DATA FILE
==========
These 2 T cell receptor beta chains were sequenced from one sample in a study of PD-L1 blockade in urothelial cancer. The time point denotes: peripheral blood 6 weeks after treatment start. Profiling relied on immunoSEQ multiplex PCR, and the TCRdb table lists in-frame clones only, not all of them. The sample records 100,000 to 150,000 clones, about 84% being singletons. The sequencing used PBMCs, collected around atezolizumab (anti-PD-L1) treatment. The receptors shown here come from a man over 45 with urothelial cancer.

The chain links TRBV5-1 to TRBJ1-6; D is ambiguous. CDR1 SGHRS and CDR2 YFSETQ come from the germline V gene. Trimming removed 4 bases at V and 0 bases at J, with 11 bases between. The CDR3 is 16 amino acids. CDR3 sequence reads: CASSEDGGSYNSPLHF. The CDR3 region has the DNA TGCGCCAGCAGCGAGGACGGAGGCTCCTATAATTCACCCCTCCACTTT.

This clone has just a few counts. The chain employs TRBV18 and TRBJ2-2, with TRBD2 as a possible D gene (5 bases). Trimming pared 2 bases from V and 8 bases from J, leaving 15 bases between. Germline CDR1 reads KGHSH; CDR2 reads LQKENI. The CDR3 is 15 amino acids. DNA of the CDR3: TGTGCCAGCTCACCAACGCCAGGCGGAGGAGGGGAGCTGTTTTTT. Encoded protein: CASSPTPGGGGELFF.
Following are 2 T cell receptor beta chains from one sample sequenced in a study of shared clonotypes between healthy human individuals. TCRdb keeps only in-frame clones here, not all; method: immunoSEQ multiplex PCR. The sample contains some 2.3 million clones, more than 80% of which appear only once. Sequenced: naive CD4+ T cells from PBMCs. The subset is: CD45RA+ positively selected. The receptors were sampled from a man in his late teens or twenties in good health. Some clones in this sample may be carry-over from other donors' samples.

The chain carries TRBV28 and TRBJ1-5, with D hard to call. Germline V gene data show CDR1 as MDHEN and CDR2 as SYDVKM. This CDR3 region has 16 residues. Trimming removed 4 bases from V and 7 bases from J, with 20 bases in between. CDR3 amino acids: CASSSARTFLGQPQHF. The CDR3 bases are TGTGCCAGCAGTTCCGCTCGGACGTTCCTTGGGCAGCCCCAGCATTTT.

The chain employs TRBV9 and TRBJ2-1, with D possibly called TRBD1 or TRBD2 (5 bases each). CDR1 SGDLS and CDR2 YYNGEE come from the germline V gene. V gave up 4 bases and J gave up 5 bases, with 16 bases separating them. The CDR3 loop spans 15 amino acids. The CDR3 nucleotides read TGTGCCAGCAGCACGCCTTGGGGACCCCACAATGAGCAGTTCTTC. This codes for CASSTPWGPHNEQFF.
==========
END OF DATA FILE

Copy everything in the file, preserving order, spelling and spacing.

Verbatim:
These 2 T cell receptor beta chains were sequenced from one sample in a study of PD-L1 blockade in urothelial cancer. The time point denotes: peripheral blood 6 weeks after treatment start. Profiling relied on immunoSEQ multiplex PCR, and the TCRdb table lists in-frame clones only, not all of them. The sample records 100,000 to 150,000 clones, about 84% being singletons. The sequencing used PBMCs, collected around atezolizumab (anti-PD-L1) treatment. The receptors shown here come from a man over 45 with urothelial cancer.

The chain links TRBV5-1 to TRBJ1-6; D is ambiguous. CDR1 SGHRS and CDR2 YFSETQ come from the germline V gene. Trimming removed 4 bases at V and 0 bases at J, with 11 bases between. The CDR3 is 16 amino acids. CDR3 sequence reads: CASSEDGGSYNSPLHF. The CDR3 region has the DNA TGCGCCAGCAGCGAGGACGGAGGCTCCTATAATTCACCCCTCCACTTT.

This clone has just a few counts. The chain employs TRBV18 and TRBJ2-2, with TRBD2 as a possible D gene (5 bases). Trimming pared 2 bases from V and 8 bases from J, leaving 15 bases between. Germline CDR1 reads KGHSH; CDR2 reads LQKENI. The CDR3 is 15 amino acids. DNA of the CDR3: TGTGCCAGCTCACCAACGCCAGGCGGAGGAGGGGAGCTGTTTTTT. Encoded protein: CASSPTPGGGGELFF.
Following are 2 T cell receptor beta chains from one sample sequenced in a study of shared clonotypes between healthy human individuals. TCRdb keeps only in-frame clones here, not all; method: immunoSEQ multiplex PCR. The sample contains some 2.3 million clones, more than 80% of which appear only once. Sequenced: naive CD4+ T cells from PBMCs. The subset is: CD45RA+ positively selected. The receptors were sampled from a man in his late teens or twenties in good health. Some clones in this sample may be carry-over from other donors' samples.

The chain carries TRBV28 and TRBJ1-5, with D hard to call. Germline V gene data show CDR1 as MDHEN and CDR2 as SYDVKM. This CDR3 region has 16 residues. Trimming removed 4 bases from V and 7 bases from J, with 20 bases in between. CDR3 amino acids: CASSSARTFLGQPQHF. The CDR3 bases are TGTGCCAGCAGTTCCGCTCGGACGTTCCTTGGGCAGCCCCAGCATTTT.

The chain employs TRBV9 and TRBJ2-1, with D possibly called TRBD1 or TRBD2 (5 bases each). CDR1 SGDLS and CDR2 YYNGEE come from the germline V gene. V gave up 4 bases and J gave up 5 bases, with 16 bases separating them. The CDR3 loop spans 15 amino acids. The CDR3 nucleotides read TGTGCCAGCAGCACGCCTTGGGGACCCCACAATGAGCAGTTCTTC. This codes for CASSTPWGPHNEQFF.